Thousands gathered across Hong Kong to commemorate victims of China’s military crackdown in Tiananmen Square 31 years ago, defying an unprecedented ban on congregating for this year’s vigil.
People skirted around metal barricades to assemble in Victoria Park — where the annual event is held — with many clustering into small groups to adhere to social distancing rules as of 9 p.m. on Thursday. In the residential area of Sai Ying Pun, scores of people lit candles and chanted slogans outside a subway exit.
While the number of people gathering paled in comparison to past years, the assembly was notable because Hong Kong’s police earlier this week banned the event for the first time, fueling concern about the city’s dwindling autonomy from China. That left activists to plan a range of alternative events, from online vigils to smaller rallies, including in front of the Legislative Council. One group encouraged people to post photos and comments on Facebook, Twitter and Instagram using the hashtag “#6431truth.”
Taiwan President Tsai Ing-wen, whose ruling party views the democratically run island as de facto independent of China, also commemorated the anniversary.
“Around the world, there are 365 days in a year. Yet in China, one of those days is purposely forgotten each year,” Tsai tweeted. “In Taiwan, there were once days missing from our calendar, but we’ve worked to bring them to light. I hope one day China can say the same.”
Though law-enforcement officers weren’t clearly visible at the main gathering point in Victoria Park, at least five police vans were stationed at Fortress Hill a short distance from vigil. In Mong Kok, an area that has seen many clashes over the past year, some protesters were arrested after they started to block roads, according to a tweet from the police.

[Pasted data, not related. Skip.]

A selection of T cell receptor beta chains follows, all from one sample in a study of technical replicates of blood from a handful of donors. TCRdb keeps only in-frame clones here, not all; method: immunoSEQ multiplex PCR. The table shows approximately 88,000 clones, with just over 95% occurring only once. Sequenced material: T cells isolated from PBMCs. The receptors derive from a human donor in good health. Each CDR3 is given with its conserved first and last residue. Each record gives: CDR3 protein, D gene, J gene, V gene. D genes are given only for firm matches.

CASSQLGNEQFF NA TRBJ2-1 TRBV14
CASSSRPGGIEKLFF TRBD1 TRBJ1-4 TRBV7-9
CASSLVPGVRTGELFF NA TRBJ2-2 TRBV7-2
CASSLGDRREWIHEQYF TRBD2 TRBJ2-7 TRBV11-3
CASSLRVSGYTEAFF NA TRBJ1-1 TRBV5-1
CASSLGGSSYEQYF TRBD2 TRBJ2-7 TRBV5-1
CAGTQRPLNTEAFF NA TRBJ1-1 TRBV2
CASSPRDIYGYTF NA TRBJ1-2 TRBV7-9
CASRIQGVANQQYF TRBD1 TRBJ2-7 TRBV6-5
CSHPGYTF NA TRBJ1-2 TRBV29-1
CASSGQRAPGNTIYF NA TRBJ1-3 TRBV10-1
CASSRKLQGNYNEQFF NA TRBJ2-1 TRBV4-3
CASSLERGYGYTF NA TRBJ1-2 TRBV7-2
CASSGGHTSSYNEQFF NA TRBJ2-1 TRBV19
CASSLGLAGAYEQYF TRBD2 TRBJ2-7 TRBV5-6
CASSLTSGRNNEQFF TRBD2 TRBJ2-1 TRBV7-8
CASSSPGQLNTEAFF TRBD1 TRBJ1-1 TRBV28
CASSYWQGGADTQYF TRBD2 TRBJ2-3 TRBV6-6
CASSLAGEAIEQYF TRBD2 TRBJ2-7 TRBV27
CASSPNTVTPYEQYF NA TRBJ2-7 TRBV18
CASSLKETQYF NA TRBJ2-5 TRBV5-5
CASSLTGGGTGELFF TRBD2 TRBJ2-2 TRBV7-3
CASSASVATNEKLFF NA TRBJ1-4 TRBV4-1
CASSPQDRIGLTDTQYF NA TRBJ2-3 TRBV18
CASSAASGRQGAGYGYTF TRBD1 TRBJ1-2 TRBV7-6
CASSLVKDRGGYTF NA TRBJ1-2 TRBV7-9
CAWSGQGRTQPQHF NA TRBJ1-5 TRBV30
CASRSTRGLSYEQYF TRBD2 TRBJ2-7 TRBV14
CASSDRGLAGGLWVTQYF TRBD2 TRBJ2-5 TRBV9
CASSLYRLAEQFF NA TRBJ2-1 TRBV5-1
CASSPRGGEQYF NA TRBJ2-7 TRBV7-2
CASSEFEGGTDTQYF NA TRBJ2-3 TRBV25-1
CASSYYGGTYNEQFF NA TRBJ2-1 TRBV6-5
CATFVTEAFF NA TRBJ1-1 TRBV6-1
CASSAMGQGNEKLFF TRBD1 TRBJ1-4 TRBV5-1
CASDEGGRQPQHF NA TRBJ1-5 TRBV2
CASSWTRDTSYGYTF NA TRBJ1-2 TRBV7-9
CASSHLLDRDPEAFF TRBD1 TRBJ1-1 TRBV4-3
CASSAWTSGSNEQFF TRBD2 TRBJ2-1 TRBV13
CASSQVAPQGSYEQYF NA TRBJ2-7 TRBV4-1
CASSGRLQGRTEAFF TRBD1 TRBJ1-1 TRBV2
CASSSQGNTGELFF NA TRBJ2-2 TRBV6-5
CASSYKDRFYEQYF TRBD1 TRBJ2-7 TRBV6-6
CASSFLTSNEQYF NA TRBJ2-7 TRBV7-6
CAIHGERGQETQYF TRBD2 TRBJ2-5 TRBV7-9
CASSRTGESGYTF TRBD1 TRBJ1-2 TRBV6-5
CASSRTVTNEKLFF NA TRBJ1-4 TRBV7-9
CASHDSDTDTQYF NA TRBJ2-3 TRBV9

Hong Kong is facing renewed tensions following months of unprecedented pro-democracy protests that kicked off soon after last June’s vigil. Demonstrations have again increased in recent weeks as China announced that it would impose sweeping national security legislation on the city, raising concerns about whether it would maintain key freedoms from the mainland.
“We have to let the communist party know that we haven’t forgotten what happened in 1989 and we continue to fight,” said Ms. Wong, a woman in her 40s who attended the Victoria Park vigil and would only be identified by her family name. “This fight is more important than ever now.”
The city’s legislature on Thursday passed a controversial bill, which has also fueled protesters’ anger, to outlaw disrespecting China’s national anthem.
Hong Kong’s Beijing-backed administration has said the rally couldn’t go forward because of a ban on gatherings of more than eight people, citing the Covid-19 pandemic. But activists, opposition politicians and critics have called it a deliberate attempt to stifle free speech, pointing out that the virus is mostly under control in the city and that larger groups regularly gather in public without any issues from the authorities.
Pro-democracy lawmakers on Thursday asked if they could mark the anniversary in the Legislative Council chamber. They were refused by the presiding official, then stood and held a moment of silence anyway. Soon after, they chanted “Don’t forget June 4!” while a pro-government politician spoke.
“Of course the Hong Kong government will take advantage of this pandemic to keep this social distancing ban — it’s clearly politically convenient,” said Claudia Mo, a pro-democracy lawmaker who planned to mark the event with other politicians in front of the legislature. “But it will serve the opposite effect. It will just make this year’s commemoration even more conspicuous at home and abroad.”
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